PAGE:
Labrador Chow Mix – Breed Info, Characteristics and Pictures

Labrador Chow Mix also known as Chowbrador, Labrachow or Chow Lab Mix. Lab Chow Mix is a crossbreed of Labrador Retriever and Chow Chow, also known as Chabrador, Labrachow, or Chow Lab Mix. The Labrador Chow Mix lifespan is about 9 to 12 years. It’s a medium-size dog around 18 to 24 inches, weighing between 50 to 70 pounds. A Chabrador puppy price is around $1000.

Their looks are unpredictable, as can be their temperaments, and with their Chow Chow parent, they have the potential for aggressive behavior.

I’ve read quite a few concerns about the Chabrador, and in this article, I’m going to explain to you what you should expect when getting such a dog, and how you can prevent their behavioral problems.

You can’t know what your adult dog will look like

One of the characteristics of mixed breeds is the impossibility of being able to predict their looks as adults. The Chabrador is no exception, even though all of them have friendly eyes, a dark blue tongue, and furry ears.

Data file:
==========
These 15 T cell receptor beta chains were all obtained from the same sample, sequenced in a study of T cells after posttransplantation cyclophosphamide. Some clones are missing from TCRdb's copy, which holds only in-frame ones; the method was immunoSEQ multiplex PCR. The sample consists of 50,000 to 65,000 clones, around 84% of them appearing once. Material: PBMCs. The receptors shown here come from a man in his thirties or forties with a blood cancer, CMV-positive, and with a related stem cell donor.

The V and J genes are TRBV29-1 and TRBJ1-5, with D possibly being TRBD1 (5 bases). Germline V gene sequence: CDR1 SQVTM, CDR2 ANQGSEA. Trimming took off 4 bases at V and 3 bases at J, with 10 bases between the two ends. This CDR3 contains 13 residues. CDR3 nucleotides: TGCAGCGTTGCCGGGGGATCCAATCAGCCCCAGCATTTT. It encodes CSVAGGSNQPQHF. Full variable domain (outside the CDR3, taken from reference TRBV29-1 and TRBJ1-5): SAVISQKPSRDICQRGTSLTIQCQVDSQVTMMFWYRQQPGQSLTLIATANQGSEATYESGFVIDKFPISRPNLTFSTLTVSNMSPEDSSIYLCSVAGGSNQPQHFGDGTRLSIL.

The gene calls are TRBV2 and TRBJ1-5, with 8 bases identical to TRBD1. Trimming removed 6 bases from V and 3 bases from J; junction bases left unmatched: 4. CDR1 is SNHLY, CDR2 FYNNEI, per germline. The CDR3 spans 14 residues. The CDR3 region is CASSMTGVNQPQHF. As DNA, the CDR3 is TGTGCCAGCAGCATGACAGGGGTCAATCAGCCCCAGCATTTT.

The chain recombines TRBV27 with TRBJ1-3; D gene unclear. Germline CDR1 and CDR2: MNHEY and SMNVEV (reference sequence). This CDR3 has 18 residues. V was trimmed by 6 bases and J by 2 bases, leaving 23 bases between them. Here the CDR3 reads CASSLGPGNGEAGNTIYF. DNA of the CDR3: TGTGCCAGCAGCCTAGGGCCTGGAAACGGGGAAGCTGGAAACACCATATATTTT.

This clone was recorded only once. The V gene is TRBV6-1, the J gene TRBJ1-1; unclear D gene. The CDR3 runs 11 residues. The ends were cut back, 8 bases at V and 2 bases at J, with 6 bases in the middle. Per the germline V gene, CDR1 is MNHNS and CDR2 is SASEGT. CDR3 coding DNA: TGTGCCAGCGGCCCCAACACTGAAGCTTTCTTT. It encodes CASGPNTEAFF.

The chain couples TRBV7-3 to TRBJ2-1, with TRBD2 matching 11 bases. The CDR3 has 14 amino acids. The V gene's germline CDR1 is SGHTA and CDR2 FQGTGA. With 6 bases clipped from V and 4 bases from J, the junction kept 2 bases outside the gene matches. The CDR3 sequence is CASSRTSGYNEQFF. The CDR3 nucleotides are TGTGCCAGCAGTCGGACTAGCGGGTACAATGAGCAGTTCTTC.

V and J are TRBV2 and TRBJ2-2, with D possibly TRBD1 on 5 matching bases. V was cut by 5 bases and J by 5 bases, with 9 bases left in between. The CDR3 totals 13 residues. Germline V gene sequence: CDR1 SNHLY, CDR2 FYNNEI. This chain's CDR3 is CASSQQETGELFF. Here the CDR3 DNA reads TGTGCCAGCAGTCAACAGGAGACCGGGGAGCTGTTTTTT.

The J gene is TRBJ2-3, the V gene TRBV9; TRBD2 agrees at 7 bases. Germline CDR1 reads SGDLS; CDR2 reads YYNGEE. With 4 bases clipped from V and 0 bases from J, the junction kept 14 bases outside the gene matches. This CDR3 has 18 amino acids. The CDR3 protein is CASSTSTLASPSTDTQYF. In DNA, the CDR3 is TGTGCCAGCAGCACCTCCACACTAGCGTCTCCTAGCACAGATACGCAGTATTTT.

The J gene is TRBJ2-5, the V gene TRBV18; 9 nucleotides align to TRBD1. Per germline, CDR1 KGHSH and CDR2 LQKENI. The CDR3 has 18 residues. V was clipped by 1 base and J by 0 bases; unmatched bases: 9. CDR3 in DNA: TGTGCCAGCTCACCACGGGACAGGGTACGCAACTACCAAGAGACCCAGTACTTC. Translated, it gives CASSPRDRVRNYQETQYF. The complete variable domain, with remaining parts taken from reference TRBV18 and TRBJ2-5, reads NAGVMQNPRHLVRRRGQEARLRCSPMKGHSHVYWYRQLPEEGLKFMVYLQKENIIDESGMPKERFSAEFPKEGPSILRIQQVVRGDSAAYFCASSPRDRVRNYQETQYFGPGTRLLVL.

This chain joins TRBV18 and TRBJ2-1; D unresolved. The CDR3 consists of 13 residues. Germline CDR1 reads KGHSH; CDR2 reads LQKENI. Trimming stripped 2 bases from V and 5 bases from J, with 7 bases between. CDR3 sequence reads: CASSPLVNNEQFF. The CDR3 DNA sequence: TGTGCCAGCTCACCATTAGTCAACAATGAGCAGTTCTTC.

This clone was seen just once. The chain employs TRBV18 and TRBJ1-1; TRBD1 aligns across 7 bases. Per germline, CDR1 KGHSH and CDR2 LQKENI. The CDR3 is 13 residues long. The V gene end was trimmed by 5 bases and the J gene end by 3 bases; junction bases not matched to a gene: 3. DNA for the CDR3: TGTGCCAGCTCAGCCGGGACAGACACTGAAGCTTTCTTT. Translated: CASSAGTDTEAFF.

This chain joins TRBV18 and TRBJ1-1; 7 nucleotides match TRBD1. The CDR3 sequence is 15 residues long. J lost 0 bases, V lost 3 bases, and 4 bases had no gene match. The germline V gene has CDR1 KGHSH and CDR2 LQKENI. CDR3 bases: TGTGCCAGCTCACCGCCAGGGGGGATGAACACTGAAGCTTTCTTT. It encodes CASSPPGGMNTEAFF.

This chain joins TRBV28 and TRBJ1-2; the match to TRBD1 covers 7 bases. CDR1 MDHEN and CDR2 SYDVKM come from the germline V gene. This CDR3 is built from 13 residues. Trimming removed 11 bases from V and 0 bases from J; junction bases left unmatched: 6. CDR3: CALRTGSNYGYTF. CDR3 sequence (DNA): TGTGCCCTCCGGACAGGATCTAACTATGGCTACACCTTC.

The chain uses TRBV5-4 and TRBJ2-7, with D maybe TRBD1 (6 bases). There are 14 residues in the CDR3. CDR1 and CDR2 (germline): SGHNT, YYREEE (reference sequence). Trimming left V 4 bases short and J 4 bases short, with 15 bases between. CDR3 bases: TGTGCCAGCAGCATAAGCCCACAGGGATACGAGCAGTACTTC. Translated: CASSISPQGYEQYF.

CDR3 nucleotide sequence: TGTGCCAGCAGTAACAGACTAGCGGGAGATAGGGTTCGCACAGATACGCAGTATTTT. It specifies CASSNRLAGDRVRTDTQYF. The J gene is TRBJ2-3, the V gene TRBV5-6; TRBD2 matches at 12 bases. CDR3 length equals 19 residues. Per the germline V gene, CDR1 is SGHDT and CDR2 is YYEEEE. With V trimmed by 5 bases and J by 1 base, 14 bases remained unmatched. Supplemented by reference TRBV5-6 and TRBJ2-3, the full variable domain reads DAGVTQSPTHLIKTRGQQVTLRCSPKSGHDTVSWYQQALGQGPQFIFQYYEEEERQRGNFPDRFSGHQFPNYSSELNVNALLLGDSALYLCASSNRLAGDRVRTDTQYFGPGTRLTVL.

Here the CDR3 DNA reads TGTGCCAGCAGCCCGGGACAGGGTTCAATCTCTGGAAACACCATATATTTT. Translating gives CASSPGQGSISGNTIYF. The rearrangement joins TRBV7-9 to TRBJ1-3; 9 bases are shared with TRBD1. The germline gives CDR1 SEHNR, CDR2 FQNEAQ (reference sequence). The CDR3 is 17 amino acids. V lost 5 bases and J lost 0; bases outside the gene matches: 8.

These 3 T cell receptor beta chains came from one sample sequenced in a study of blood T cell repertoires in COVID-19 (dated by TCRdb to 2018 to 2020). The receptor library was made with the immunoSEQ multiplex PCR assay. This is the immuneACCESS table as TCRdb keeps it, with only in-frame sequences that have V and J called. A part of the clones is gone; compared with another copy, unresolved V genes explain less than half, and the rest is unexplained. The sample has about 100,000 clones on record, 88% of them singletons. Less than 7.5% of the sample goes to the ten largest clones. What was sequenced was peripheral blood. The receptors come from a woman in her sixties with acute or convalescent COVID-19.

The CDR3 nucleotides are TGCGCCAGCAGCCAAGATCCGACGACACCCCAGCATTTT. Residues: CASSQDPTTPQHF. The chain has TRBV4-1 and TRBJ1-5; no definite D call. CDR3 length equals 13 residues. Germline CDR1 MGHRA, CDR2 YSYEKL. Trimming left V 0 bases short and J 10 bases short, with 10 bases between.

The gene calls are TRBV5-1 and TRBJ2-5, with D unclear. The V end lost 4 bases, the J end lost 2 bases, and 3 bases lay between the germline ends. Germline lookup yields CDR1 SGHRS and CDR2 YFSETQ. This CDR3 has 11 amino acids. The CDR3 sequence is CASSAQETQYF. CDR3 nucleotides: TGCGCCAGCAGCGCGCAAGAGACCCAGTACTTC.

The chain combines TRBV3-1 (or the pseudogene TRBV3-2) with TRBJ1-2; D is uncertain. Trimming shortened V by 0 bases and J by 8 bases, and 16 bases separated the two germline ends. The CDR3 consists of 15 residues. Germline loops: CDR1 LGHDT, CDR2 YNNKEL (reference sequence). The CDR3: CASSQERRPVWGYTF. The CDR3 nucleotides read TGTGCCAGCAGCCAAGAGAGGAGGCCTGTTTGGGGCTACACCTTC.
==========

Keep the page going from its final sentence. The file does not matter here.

Lab Chow Mix Photos

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Usually, these dogs have a Labrador’s head and a well built, compact body, with coats in various colors, ranging from black or brown, through to chocolate and fawn, on to golden, cream, and even red.

Most of them have thick coats, but it’s not uncommon to find a Chabrador with shorter hair, more closely resembling the Labrador’s.

There’s always an “if” when you get a Chabrador

The Chabrador comes from two large dogs with very different personalities. One is a loyal, but proud and independent spirit (frequently called the cat dog), while the other is friendly with everyone and loves to play and hang around her owners all the time.

The results from mixing these unique temperaments vary from one puppy to another. You can get a friendly dog with little or no Chow Chow independence, but you can also get an arrogant pet that doesn’t like hugging, and will always keep her distance from strangers.

However, breeders agree that mixed breeds usually have moderate temperaments so I wouldn’t prepare myself for the worst scenario, just for the sake of it.

In all situations, though, your dog will be your loyal companion, affectionate towards her family and with excellent watchdog abilities.

Professional training might be needed